Mariano Saved the 2013 Season for Me

The past few months have been bizarre for Yankee fans.  CC stinks, Kuroda is having a Cy Young-worthy season but can’t rack up wins because the Yankees have no offense, and the only real constant – the A-Rod Circus – keeps throwing up fresh fodder for the back-pages and radio talk-shows with none of it having anything to do with what is actually happening on the field.

And then there is Mariano Rivera, turning in another stellar year to close out a career full of them.  The guy’s performance is simply unbelievable, which is a very over-used word but is appropriate in his case.  If he is perfect over his next three innings, then his career WHIP will dip below 1.000, putting him in the company of just two other pitchers in baseball history, both of whom have been dead since long before anyone reading this was born.

I have been sparse around these parts of late for many reasons, with the diminished state of the Yankees actually being pretty far down the list.  And for those same reasons I have been unable to get to a single Yankee game for the first time in years and won’t be able to do so before re-locating my family overseas next week.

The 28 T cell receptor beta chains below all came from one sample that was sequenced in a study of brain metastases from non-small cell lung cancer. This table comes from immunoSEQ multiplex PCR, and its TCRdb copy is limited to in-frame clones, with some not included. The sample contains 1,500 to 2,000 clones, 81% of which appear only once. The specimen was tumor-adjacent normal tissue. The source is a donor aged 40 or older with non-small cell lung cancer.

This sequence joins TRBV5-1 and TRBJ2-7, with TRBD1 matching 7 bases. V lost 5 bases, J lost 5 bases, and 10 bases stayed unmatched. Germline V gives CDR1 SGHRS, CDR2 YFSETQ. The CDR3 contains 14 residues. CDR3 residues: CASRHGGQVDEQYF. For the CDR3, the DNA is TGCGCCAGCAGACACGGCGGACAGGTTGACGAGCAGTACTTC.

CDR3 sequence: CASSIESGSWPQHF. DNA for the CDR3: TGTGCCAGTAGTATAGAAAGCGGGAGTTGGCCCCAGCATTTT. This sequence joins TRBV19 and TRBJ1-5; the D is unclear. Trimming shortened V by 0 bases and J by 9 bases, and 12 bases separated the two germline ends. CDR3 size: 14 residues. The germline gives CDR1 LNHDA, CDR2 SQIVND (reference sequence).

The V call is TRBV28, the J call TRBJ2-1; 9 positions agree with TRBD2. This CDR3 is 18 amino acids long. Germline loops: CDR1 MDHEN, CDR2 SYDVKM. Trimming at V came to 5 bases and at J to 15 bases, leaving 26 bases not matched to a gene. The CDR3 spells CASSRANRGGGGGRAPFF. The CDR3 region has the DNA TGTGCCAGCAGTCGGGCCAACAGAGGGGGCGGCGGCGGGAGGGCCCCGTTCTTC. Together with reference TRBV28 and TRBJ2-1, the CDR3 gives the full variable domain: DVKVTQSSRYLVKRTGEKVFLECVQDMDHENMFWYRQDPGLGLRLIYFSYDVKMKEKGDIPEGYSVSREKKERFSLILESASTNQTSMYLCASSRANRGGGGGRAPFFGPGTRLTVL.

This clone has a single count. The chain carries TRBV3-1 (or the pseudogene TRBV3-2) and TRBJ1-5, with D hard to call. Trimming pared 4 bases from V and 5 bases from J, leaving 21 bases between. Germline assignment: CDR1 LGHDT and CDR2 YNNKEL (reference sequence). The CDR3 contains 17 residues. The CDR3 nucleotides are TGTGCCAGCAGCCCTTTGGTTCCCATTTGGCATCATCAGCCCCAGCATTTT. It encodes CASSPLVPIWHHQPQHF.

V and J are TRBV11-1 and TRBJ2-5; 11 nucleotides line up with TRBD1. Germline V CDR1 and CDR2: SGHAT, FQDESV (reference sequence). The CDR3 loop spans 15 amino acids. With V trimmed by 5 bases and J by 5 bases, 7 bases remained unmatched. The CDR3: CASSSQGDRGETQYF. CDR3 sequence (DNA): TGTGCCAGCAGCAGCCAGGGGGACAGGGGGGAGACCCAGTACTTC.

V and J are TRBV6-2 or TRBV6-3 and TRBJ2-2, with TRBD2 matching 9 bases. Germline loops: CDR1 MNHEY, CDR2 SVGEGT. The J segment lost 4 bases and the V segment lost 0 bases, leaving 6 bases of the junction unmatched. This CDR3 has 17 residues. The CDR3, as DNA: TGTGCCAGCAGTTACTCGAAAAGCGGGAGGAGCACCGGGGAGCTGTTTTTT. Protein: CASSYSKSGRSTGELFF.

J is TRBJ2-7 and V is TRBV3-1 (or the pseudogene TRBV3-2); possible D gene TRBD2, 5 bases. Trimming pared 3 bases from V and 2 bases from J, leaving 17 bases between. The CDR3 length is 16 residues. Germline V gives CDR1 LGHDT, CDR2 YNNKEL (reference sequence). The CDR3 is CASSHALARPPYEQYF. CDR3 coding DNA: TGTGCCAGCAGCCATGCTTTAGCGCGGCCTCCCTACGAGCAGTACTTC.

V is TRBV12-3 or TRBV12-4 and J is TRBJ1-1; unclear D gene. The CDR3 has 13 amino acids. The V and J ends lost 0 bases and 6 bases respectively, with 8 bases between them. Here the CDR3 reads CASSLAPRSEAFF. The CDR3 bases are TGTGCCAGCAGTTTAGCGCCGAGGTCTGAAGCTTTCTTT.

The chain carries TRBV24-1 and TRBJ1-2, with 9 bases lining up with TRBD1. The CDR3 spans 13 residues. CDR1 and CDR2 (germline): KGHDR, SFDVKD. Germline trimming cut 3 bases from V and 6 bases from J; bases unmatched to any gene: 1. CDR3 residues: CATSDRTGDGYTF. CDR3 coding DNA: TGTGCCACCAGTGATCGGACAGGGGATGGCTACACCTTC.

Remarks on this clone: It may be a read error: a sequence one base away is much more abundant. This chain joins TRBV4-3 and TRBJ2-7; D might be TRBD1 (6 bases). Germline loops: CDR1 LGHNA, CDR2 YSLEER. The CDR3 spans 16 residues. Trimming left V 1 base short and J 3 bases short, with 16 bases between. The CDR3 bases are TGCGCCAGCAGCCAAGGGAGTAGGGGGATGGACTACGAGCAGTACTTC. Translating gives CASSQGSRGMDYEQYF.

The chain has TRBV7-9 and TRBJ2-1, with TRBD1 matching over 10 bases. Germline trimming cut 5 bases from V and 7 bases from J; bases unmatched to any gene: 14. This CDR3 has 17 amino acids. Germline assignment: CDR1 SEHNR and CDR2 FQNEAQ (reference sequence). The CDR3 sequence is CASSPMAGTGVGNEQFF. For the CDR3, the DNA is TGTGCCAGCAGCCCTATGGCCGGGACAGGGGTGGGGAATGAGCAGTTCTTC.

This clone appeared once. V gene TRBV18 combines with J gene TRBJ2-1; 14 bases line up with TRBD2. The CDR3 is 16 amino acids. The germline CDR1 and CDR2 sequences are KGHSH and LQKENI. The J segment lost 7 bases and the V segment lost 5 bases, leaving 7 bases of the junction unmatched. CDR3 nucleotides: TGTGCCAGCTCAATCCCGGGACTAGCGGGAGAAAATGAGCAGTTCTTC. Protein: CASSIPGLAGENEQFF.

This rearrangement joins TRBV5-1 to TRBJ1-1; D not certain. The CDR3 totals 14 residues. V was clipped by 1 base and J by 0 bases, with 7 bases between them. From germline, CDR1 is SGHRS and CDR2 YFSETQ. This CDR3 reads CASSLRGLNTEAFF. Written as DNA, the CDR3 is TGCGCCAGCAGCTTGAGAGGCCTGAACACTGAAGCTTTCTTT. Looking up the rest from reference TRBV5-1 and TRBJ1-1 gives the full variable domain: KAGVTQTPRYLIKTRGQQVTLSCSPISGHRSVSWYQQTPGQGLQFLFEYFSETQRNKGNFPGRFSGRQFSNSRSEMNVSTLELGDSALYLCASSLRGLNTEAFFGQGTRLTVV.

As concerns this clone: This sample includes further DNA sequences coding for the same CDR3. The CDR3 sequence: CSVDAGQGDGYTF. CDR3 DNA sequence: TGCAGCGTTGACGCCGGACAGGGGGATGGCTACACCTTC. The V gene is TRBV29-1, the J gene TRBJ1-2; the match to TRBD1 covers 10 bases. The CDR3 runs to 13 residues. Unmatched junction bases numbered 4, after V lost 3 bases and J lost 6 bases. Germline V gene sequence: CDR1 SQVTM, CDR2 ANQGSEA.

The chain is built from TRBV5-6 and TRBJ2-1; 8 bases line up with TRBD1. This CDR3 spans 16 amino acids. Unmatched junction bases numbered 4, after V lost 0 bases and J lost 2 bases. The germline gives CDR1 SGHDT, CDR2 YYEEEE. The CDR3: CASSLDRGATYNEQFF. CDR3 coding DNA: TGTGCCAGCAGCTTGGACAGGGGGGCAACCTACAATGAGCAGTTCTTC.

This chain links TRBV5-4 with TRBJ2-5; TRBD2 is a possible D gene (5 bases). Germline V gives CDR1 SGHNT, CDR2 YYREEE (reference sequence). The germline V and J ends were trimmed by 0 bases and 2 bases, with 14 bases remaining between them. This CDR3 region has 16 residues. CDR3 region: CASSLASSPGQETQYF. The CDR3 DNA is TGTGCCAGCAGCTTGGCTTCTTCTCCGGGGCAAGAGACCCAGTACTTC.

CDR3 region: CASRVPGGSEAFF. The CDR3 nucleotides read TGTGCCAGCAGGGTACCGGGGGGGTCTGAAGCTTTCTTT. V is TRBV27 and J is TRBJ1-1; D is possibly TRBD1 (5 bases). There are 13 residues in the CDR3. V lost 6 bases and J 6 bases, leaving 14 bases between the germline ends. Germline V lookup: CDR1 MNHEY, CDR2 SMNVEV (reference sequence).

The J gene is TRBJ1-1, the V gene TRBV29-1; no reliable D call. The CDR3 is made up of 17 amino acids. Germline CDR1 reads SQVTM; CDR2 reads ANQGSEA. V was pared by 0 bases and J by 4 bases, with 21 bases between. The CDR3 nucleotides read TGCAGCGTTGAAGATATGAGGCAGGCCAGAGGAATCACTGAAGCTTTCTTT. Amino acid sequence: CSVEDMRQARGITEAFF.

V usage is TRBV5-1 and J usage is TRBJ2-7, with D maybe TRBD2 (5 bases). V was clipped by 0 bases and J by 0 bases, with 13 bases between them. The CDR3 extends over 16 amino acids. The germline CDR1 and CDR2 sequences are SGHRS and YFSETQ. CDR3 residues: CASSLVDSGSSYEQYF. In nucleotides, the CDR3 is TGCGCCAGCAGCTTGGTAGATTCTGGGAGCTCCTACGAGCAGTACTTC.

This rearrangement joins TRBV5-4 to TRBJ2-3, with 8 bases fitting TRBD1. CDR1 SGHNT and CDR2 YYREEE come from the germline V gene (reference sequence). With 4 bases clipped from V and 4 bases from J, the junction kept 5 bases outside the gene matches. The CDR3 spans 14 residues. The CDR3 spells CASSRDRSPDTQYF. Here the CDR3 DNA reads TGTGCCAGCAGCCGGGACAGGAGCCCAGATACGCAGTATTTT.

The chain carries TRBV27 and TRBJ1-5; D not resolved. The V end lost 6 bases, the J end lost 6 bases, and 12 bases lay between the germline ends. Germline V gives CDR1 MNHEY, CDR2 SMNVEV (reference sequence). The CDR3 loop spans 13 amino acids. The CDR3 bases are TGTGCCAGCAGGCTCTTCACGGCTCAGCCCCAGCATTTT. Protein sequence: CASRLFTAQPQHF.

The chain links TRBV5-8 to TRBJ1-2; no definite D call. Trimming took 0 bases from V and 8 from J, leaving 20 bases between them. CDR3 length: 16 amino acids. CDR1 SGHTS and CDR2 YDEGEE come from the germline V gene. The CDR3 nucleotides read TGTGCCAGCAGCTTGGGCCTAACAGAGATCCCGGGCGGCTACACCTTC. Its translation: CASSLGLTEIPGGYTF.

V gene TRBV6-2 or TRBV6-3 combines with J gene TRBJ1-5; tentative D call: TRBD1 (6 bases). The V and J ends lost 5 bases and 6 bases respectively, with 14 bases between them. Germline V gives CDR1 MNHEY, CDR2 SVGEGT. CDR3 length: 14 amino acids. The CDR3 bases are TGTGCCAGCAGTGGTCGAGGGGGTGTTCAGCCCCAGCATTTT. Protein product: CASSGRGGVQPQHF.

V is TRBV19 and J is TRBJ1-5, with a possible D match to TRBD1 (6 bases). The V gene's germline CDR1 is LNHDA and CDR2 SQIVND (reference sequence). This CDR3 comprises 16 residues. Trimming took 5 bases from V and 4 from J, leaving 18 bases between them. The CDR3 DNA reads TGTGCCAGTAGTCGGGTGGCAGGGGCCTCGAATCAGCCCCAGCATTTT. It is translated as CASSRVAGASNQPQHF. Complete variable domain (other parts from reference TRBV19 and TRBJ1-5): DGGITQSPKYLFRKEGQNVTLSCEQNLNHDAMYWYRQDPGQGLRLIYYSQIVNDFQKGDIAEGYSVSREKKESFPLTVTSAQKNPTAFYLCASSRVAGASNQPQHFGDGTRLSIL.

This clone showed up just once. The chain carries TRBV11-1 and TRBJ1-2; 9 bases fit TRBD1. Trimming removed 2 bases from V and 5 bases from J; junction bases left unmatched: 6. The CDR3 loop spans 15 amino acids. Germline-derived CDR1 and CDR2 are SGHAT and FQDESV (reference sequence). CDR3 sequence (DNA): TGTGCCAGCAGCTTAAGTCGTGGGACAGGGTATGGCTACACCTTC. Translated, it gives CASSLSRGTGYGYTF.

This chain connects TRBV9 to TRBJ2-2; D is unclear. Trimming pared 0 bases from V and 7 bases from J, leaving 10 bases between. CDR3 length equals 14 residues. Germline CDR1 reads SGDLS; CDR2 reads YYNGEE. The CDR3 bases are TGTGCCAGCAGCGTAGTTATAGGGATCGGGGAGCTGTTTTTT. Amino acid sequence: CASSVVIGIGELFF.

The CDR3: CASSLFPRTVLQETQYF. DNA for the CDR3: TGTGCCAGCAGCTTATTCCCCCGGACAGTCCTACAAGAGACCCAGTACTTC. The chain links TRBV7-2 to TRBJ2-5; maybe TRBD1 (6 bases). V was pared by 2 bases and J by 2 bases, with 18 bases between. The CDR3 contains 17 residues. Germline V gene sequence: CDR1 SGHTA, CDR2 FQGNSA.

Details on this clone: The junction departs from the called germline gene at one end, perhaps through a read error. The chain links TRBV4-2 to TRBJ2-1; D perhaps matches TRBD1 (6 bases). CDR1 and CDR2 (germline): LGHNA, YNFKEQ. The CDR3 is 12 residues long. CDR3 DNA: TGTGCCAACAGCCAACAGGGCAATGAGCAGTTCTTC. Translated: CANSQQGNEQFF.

But by the grace of the same God that Joe DiMaggio thanked for making him a Yankee, work will bring me back to NY for a few days that happen to coincide with the Yankees’ last home-series of the season, and so yesterday I splurged on tickets to the September 26 game against the Rays for me and my brother.  The game will almost certainly mean nothing for the Yankees’ post-season prospects, as they will probably have long-since  been mathematically eliminated from October ball.  But I am praying that Mariano will still be healthy and that Girardi will bring him in for that last home game regardless of the score so Yankee fans can watch him trot in from the bullpen just once more and give him the goodbye he deserves.

As tough as this season has been to watch, that memory alone will make the 2013 season a very rich one in my life as a Yankee fan.

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